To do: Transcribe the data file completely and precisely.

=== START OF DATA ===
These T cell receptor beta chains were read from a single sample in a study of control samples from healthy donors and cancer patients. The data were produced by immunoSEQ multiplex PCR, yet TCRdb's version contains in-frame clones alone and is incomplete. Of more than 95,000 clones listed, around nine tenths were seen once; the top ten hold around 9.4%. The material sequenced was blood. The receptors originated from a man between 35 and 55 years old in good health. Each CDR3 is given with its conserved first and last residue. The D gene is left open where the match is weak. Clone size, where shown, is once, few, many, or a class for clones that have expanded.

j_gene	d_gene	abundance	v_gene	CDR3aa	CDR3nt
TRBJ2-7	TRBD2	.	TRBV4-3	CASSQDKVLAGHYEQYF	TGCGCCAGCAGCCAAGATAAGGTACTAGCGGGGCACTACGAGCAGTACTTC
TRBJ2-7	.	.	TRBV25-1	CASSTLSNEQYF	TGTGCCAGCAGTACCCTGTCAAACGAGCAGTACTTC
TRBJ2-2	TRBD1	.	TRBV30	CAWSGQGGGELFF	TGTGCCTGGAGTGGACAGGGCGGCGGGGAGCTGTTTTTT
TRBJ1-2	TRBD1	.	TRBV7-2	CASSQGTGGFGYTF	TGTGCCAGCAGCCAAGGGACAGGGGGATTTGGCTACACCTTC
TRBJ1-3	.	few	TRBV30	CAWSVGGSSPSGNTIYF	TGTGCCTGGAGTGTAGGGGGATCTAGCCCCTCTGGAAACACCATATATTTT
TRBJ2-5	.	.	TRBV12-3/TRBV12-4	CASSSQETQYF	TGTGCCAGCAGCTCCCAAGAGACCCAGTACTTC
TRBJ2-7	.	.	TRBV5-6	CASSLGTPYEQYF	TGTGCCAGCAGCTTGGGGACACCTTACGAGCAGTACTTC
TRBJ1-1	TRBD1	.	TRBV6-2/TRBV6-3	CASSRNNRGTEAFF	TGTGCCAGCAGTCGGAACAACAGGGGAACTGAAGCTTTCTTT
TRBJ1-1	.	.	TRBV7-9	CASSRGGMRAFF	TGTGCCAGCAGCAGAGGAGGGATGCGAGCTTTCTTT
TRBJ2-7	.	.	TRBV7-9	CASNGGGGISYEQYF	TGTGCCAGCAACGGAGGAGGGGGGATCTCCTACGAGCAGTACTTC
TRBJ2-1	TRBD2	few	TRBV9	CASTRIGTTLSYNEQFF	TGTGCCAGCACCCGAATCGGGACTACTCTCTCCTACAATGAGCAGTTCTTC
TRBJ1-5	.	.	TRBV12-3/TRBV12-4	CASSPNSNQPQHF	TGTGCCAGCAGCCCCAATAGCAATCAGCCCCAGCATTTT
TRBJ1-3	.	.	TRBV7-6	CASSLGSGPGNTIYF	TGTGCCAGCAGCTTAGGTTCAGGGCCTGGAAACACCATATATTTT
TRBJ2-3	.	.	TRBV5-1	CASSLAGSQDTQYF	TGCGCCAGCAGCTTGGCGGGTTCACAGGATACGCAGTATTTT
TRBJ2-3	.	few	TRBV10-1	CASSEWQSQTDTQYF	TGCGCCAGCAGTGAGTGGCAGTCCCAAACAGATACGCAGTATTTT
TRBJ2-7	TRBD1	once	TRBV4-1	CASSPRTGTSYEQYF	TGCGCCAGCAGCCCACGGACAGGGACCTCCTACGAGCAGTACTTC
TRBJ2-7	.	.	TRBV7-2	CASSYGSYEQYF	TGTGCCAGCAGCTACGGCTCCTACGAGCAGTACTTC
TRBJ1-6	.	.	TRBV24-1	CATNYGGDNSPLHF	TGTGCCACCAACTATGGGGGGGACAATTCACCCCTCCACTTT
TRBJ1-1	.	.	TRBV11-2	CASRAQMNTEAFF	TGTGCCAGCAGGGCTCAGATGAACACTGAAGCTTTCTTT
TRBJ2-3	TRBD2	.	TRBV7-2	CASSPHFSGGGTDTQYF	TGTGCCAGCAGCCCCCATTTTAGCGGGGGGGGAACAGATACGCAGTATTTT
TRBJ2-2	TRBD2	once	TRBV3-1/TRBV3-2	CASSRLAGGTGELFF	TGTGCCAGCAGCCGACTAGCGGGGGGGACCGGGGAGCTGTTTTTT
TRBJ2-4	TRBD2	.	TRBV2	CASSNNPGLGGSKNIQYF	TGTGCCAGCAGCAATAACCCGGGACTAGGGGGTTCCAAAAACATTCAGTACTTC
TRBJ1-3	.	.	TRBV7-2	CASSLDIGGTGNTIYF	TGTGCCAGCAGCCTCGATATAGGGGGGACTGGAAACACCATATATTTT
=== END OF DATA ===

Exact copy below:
These T cell receptor beta chains were read from a single sample in a study of control samples from healthy donors and cancer patients. The data were produced by immunoSEQ multiplex PCR, yet TCRdb's version contains in-frame clones alone and is incomplete. Of more than 95,000 clones listed, around nine tenths were seen once; the top ten hold around 9.4%. The material sequenced was blood. The receptors originated from a man between 35 and 55 years old in good health. Each CDR3 is given with its conserved first and last residue. The D gene is left open where the match is weak. Clone size, where shown, is once, few, many, or a class for clones that have expanded.

j_gene	d_gene	abundance	v_gene	CDR3aa	CDR3nt
TRBJ2-7	TRBD2	.	TRBV4-3	CASSQDKVLAGHYEQYF	TGCGCCAGCAGCCAAGATAAGGTACTAGCGGGGCACTACGAGCAGTACTTC
TRBJ2-7	.	.	TRBV25-1	CASSTLSNEQYF	TGTGCCAGCAGTACCCTGTCAAACGAGCAGTACTTC
TRBJ2-2	TRBD1	.	TRBV30	CAWSGQGGGELFF	TGTGCCTGGAGTGGACAGGGCGGCGGGGAGCTGTTTTTT
TRBJ1-2	TRBD1	.	TRBV7-2	CASSQGTGGFGYTF	TGTGCCAGCAGCCAAGGGACAGGGGGATTTGGCTACACCTTC
TRBJ1-3	.	few	TRBV30	CAWSVGGSSPSGNTIYF	TGTGCCTGGAGTGTAGGGGGATCTAGCCCCTCTGGAAACACCATATATTTT
TRBJ2-5	.	.	TRBV12-3/TRBV12-4	CASSSQETQYF	TGTGCCAGCAGCTCCCAAGAGACCCAGTACTTC
TRBJ2-7	.	.	TRBV5-6	CASSLGTPYEQYF	TGTGCCAGCAGCTTGGGGACACCTTACGAGCAGTACTTC
TRBJ1-1	TRBD1	.	TRBV6-2/TRBV6-3	CASSRNNRGTEAFF	TGTGCCAGCAGTCGGAACAACAGGGGAACTGAAGCTTTCTTT
TRBJ1-1	.	.	TRBV7-9	CASSRGGMRAFF	TGTGCCAGCAGCAGAGGAGGGATGCGAGCTTTCTTT
TRBJ2-7	.	.	TRBV7-9	CASNGGGGISYEQYF	TGTGCCAGCAACGGAGGAGGGGGGATCTCCTACGAGCAGTACTTC
TRBJ2-1	TRBD2	few	TRBV9	CASTRIGTTLSYNEQFF	TGTGCCAGCACCCGAATCGGGACTACTCTCTCCTACAATGAGCAGTTCTTC
TRBJ1-5	.	.	TRBV12-3/TRBV12-4	CASSPNSNQPQHF	TGTGCCAGCAGCCCCAATAGCAATCAGCCCCAGCATTTT
TRBJ1-3	.	.	TRBV7-6	CASSLGSGPGNTIYF	TGTGCCAGCAGCTTAGGTTCAGGGCCTGGAAACACCATATATTTT
TRBJ2-3	.	.	TRBV5-1	CASSLAGSQDTQYF	TGCGCCAGCAGCTTGGCGGGTTCACAGGATACGCAGTATTTT
TRBJ2-3	.	few	TRBV10-1	CASSEWQSQTDTQYF	TGCGCCAGCAGTGAGTGGCAGTCCCAAACAGATACGCAGTATTTT
TRBJ2-7	TRBD1	once	TRBV4-1	CASSPRTGTSYEQYF	TGCGCCAGCAGCCCACGGACAGGGACCTCCTACGAGCAGTACTTC
TRBJ2-7	.	.	TRBV7-2	CASSYGSYEQYF	TGTGCCAGCAGCTACGGCTCCTACGAGCAGTACTTC
TRBJ1-6	.	.	TRBV24-1	CATNYGGDNSPLHF	TGTGCCACCAACTATGGGGGGGACAATTCACCCCTCCACTTT
TRBJ1-1	.	.	TRBV11-2	CASRAQMNTEAFF	TGTGCCAGCAGGGCTCAGATGAACACTGAAGCTTTCTTT
TRBJ2-3	TRBD2	.	TRBV7-2	CASSPHFSGGGTDTQYF	TGTGCCAGCAGCCCCCATTTTAGCGGGGGGGGAACAGATACGCAGTATTTT
TRBJ2-2	TRBD2	once	TRBV3-1/TRBV3-2	CASSRLAGGTGELFF	TGTGCCAGCAGCCGACTAGCGGGGGGGACCGGGGAGCTGTTTTTT
TRBJ2-4	TRBD2	.	TRBV2	CASSNNPGLGGSKNIQYF	TGTGCCAGCAGCAATAACCCGGGACTAGGGGGTTCCAAAAACATTCAGTACTTC
TRBJ1-3	.	.	TRBV7-2	CASSLDIGGTGNTIYF	TGTGCCAGCAGCCTCGATATAGGGGGGACTGGAAACACCATATATTTT